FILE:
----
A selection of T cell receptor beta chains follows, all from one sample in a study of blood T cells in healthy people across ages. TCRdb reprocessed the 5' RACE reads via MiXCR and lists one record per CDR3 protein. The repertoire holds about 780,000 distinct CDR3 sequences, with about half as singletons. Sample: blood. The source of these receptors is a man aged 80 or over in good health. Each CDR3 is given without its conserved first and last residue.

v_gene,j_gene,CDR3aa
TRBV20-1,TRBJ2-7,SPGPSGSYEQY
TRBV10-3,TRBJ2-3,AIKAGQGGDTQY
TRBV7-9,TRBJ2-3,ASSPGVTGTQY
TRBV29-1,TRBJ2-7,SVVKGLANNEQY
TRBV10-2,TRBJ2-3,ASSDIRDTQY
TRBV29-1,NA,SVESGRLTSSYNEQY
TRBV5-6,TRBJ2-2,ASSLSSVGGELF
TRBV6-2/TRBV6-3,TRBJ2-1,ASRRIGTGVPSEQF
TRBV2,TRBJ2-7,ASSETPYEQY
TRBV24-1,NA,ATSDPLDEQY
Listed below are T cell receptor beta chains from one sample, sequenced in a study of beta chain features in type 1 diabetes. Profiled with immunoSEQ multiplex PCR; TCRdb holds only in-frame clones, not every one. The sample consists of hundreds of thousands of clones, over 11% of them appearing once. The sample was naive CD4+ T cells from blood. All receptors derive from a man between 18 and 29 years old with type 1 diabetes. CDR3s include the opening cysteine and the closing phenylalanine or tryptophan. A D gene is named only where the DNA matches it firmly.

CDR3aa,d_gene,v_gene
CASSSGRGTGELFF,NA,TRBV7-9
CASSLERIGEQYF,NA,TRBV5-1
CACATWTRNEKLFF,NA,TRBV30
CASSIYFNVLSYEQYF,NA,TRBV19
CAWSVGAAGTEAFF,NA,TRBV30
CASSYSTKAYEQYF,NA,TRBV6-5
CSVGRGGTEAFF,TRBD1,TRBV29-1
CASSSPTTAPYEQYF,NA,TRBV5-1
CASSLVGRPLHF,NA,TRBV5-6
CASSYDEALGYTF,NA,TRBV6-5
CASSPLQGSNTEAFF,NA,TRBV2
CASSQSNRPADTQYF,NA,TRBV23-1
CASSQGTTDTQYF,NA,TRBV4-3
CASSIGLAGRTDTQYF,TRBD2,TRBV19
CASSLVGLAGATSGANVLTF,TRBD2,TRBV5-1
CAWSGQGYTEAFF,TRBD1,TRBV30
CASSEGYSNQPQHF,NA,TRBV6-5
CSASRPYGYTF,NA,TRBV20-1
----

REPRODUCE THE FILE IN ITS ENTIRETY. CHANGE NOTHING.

A selection of T cell receptor beta chains follows, all from one sample in a study of blood T cells in healthy people across ages. TCRdb reprocessed the 5' RACE reads via MiXCR and lists one record per CDR3 protein. The repertoire holds about 780,000 distinct CDR3 sequences, with about half as singletons. Sample: blood. The source of these receptors is a man aged 80 or over in good health. Each CDR3 is given without its conserved first and last residue.

v_gene,j_gene,CDR3aa
TRBV20-1,TRBJ2-7,SPGPSGSYEQY
TRBV10-3,TRBJ2-3,AIKAGQGGDTQY
TRBV7-9,TRBJ2-3,ASSPGVTGTQY
TRBV29-1,TRBJ2-7,SVVKGLANNEQY
TRBV10-2,TRBJ2-3,ASSDIRDTQY
TRBV29-1,NA,SVESGRLTSSYNEQY
TRBV5-6,TRBJ2-2,ASSLSSVGGELF
TRBV6-2/TRBV6-3,TRBJ2-1,ASRRIGTGVPSEQF
TRBV2,TRBJ2-7,ASSETPYEQY
TRBV24-1,NA,ATSDPLDEQY
Listed below are T cell receptor beta chains from one sample, sequenced in a study of beta chain features in type 1 diabetes. Profiled with immunoSEQ multiplex PCR; TCRdb holds only in-frame clones, not every one. The sample consists of hundreds of thousands of clones, over 11% of them appearing once. The sample was naive CD4+ T cells from blood. All receptors derive from a man between 18 and 29 years old with type 1 diabetes. CDR3s include the opening cysteine and the closing phenylalanine or tryptophan. A D gene is named only where the DNA matches it firmly.

CDR3aa,d_gene,v_gene
CASSSGRGTGELFF,NA,TRBV7-9
CASSLERIGEQYF,NA,TRBV5-1
CACATWTRNEKLFF,NA,TRBV30
CASSIYFNVLSYEQYF,NA,TRBV19
CAWSVGAAGTEAFF,NA,TRBV30
CASSYSTKAYEQYF,NA,TRBV6-5
CSVGRGGTEAFF,TRBD1,TRBV29-1
CASSSPTTAPYEQYF,NA,TRBV5-1
CASSLVGRPLHF,NA,TRBV5-6
CASSYDEALGYTF,NA,TRBV6-5
CASSPLQGSNTEAFF,NA,TRBV2
CASSQSNRPADTQYF,NA,TRBV23-1
CASSQGTTDTQYF,NA,TRBV4-3
CASSIGLAGRTDTQYF,TRBD2,TRBV19
CASSLVGLAGATSGANVLTF,TRBD2,TRBV5-1
CAWSGQGYTEAFF,TRBD1,TRBV30
CASSEGYSNQPQHF,NA,TRBV6-5
CSASRPYGYTF,NA,TRBV20-1